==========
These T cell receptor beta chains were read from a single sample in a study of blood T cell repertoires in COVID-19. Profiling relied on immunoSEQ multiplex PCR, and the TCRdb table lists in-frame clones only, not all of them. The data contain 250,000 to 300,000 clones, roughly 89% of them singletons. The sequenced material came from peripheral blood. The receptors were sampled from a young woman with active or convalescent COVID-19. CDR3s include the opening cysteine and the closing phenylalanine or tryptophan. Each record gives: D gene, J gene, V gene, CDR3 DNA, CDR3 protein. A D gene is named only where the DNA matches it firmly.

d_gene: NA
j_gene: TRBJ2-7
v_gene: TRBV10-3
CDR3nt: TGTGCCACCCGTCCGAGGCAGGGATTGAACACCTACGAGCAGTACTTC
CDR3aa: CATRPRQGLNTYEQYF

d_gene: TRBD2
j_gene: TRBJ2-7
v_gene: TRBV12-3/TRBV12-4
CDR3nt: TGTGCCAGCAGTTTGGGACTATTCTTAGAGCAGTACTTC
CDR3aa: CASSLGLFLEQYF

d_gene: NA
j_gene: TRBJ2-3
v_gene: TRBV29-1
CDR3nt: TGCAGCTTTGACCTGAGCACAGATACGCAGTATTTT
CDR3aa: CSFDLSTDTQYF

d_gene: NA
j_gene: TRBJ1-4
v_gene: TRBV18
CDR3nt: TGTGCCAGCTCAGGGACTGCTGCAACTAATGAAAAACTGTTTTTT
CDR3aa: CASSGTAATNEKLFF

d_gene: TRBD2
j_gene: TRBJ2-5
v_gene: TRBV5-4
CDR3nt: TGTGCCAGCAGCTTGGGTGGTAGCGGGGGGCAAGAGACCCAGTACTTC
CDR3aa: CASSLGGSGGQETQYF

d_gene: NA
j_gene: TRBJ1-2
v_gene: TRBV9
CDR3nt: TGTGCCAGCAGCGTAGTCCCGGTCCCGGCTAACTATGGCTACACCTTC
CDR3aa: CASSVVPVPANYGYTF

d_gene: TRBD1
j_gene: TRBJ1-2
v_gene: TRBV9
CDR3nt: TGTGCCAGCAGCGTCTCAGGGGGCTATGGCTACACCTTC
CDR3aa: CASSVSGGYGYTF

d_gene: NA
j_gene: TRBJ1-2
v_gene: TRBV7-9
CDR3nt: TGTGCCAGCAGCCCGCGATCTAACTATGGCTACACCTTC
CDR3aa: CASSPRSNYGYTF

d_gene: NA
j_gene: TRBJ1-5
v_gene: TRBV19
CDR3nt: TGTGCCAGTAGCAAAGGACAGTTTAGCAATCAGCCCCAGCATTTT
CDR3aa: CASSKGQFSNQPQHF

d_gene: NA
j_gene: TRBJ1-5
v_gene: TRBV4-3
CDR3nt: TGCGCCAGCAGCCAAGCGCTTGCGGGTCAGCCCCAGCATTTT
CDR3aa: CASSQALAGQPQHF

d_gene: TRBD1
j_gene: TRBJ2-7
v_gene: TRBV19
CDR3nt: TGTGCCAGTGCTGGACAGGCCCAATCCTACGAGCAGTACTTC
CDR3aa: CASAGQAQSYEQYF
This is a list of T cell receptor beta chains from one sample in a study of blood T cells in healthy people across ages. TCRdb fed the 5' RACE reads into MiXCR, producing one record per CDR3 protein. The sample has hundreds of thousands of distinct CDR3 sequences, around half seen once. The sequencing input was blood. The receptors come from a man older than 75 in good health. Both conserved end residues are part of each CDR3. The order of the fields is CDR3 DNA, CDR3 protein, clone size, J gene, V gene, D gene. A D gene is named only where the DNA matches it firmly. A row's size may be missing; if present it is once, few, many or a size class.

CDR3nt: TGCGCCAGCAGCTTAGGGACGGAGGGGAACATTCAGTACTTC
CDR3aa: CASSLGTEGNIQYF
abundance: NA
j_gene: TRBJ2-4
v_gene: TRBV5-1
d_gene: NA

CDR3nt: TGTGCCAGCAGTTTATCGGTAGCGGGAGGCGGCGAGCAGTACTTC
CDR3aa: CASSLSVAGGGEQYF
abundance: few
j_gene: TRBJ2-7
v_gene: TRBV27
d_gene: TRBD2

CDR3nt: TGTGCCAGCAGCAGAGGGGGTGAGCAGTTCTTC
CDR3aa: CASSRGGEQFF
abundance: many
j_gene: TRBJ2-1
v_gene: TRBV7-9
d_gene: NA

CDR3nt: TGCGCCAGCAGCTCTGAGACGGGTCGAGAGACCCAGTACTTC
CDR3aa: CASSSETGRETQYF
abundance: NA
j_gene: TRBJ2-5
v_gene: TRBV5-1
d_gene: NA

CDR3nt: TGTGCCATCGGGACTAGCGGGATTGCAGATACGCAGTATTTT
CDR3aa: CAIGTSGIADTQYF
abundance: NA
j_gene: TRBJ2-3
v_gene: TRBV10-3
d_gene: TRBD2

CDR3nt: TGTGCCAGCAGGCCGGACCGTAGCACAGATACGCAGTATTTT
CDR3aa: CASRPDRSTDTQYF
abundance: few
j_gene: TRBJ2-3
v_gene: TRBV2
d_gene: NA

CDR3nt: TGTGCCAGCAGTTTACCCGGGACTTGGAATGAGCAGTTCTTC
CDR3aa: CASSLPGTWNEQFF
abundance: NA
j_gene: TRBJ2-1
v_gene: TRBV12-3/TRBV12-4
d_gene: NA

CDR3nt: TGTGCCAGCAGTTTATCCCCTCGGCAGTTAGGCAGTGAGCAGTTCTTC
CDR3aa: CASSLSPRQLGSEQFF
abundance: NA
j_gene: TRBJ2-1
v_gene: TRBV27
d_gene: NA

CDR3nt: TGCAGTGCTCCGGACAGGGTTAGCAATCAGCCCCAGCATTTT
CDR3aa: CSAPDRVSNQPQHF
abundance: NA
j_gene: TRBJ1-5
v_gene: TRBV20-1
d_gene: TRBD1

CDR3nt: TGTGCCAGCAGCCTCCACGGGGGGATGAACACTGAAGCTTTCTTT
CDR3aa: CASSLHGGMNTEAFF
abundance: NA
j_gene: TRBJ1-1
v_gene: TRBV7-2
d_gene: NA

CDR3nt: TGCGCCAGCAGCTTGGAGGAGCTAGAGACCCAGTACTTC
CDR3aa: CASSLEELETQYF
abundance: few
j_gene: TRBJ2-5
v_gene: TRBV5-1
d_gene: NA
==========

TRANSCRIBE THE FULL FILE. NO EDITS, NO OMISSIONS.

These T cell receptor beta chains were read from a single sample in a study of blood T cell repertoires in COVID-19. Profiling relied on immunoSEQ multiplex PCR, and the TCRdb table lists in-frame clones only, not all of them. The data contain 250,000 to 300,000 clones, roughly 89% of them singletons. The sequenced material came from peripheral blood. The receptors were sampled from a young woman with active or convalescent COVID-19. CDR3s include the opening cysteine and the closing phenylalanine or tryptophan. Each record gives: D gene, J gene, V gene, CDR3 DNA, CDR3 protein. A D gene is named only where the DNA matches it firmly.

d_gene: NA
j_gene: TRBJ2-7
v_gene: TRBV10-3
CDR3nt: TGTGCCACCCGTCCGAGGCAGGGATTGAACACCTACGAGCAGTACTTC
CDR3aa: CATRPRQGLNTYEQYF

d_gene: TRBD2
j_gene: TRBJ2-7
v_gene: TRBV12-3/TRBV12-4
CDR3nt: TGTGCCAGCAGTTTGGGACTATTCTTAGAGCAGTACTTC
CDR3aa: CASSLGLFLEQYF

d_gene: NA
j_gene: TRBJ2-3
v_gene: TRBV29-1
CDR3nt: TGCAGCTTTGACCTGAGCACAGATACGCAGTATTTT
CDR3aa: CSFDLSTDTQYF

d_gene: NA
j_gene: TRBJ1-4
v_gene: TRBV18
CDR3nt: TGTGCCAGCTCAGGGACTGCTGCAACTAATGAAAAACTGTTTTTT
CDR3aa: CASSGTAATNEKLFF

d_gene: TRBD2
j_gene: TRBJ2-5
v_gene: TRBV5-4
CDR3nt: TGTGCCAGCAGCTTGGGTGGTAGCGGGGGGCAAGAGACCCAGTACTTC
CDR3aa: CASSLGGSGGQETQYF

d_gene: NA
j_gene: TRBJ1-2
v_gene: TRBV9
CDR3nt: TGTGCCAGCAGCGTAGTCCCGGTCCCGGCTAACTATGGCTACACCTTC
CDR3aa: CASSVVPVPANYGYTF

d_gene: TRBD1
j_gene: TRBJ1-2
v_gene: TRBV9
CDR3nt: TGTGCCAGCAGCGTCTCAGGGGGCTATGGCTACACCTTC
CDR3aa: CASSVSGGYGYTF

d_gene: NA
j_gene: TRBJ1-2
v_gene: TRBV7-9
CDR3nt: TGTGCCAGCAGCCCGCGATCTAACTATGGCTACACCTTC
CDR3aa: CASSPRSNYGYTF

d_gene: NA
j_gene: TRBJ1-5
v_gene: TRBV19
CDR3nt: TGTGCCAGTAGCAAAGGACAGTTTAGCAATCAGCCCCAGCATTTT
CDR3aa: CASSKGQFSNQPQHF

d_gene: NA
j_gene: TRBJ1-5
v_gene: TRBV4-3
CDR3nt: TGCGCCAGCAGCCAAGCGCTTGCGGGTCAGCCCCAGCATTTT
CDR3aa: CASSQALAGQPQHF

d_gene: TRBD1
j_gene: TRBJ2-7
v_gene: TRBV19
CDR3nt: TGTGCCAGTGCTGGACAGGCCCAATCCTACGAGCAGTACTTC
CDR3aa: CASAGQAQSYEQYF
This is a list of T cell receptor beta chains from one sample in a study of blood T cells in healthy people across ages. TCRdb fed the 5' RACE reads into MiXCR, producing one record per CDR3 protein. The sample has hundreds of thousands of distinct CDR3 sequences, around half seen once. The sequencing input was blood. The receptors come from a man older than 75 in good health. Both conserved end residues are part of each CDR3. The order of the fields is CDR3 DNA, CDR3 protein, clone size, J gene, V gene, D gene. A D gene is named only where the DNA matches it firmly. A row's size may be missing; if present it is once, few, many or a size class.

CDR3nt: TGCGCCAGCAGCTTAGGGACGGAGGGGAACATTCAGTACTTC
CDR3aa: CASSLGTEGNIQYF
abundance: NA
j_gene: TRBJ2-4
v_gene: TRBV5-1
d_gene: NA

CDR3nt: TGTGCCAGCAGTTTATCGGTAGCGGGAGGCGGCGAGCAGTACTTC
CDR3aa: CASSLSVAGGGEQYF
abundance: few
j_gene: TRBJ2-7
v_gene: TRBV27
d_gene: TRBD2

CDR3nt: TGTGCCAGCAGCAGAGGGGGTGAGCAGTTCTTC
CDR3aa: CASSRGGEQFF
abundance: many
j_gene: TRBJ2-1
v_gene: TRBV7-9
d_gene: NA

CDR3nt: TGCGCCAGCAGCTCTGAGACGGGTCGAGAGACCCAGTACTTC
CDR3aa: CASSSETGRETQYF
abundance: NA
j_gene: TRBJ2-5
v_gene: TRBV5-1
d_gene: NA

CDR3nt: TGTGCCATCGGGACTAGCGGGATTGCAGATACGCAGTATTTT
CDR3aa: CAIGTSGIADTQYF
abundance: NA
j_gene: TRBJ2-3
v_gene: TRBV10-3
d_gene: TRBD2

CDR3nt: TGTGCCAGCAGGCCGGACCGTAGCACAGATACGCAGTATTTT
CDR3aa: CASRPDRSTDTQYF
abundance: few
j_gene: TRBJ2-3
v_gene: TRBV2
d_gene: NA

CDR3nt: TGTGCCAGCAGTTTACCCGGGACTTGGAATGAGCAGTTCTTC
CDR3aa: CASSLPGTWNEQFF
abundance: NA
j_gene: TRBJ2-1
v_gene: TRBV12-3/TRBV12-4
d_gene: NA

CDR3nt: TGTGCCAGCAGTTTATCCCCTCGGCAGTTAGGCAGTGAGCAGTTCTTC
CDR3aa: CASSLSPRQLGSEQFF
abundance: NA
j_gene: TRBJ2-1
v_gene: TRBV27
d_gene: NA

CDR3nt: TGCAGTGCTCCGGACAGGGTTAGCAATCAGCCCCAGCATTTT
CDR3aa: CSAPDRVSNQPQHF
abundance: NA
j_gene: TRBJ1-5
v_gene: TRBV20-1
d_gene: TRBD1

CDR3nt: TGTGCCAGCAGCCTCCACGGGGGGATGAACACTGAAGCTTTCTTT
CDR3aa: CASSLHGGMNTEAFF
abundance: NA
j_gene: TRBJ1-1
v_gene: TRBV7-2
d_gene: NA

CDR3nt: TGCGCCAGCAGCTTGGAGGAGCTAGAGACCCAGTACTTC
CDR3aa: CASSLEELETQYF
abundance: few
j_gene: TRBJ2-5
v_gene: TRBV5-1
d_gene: NA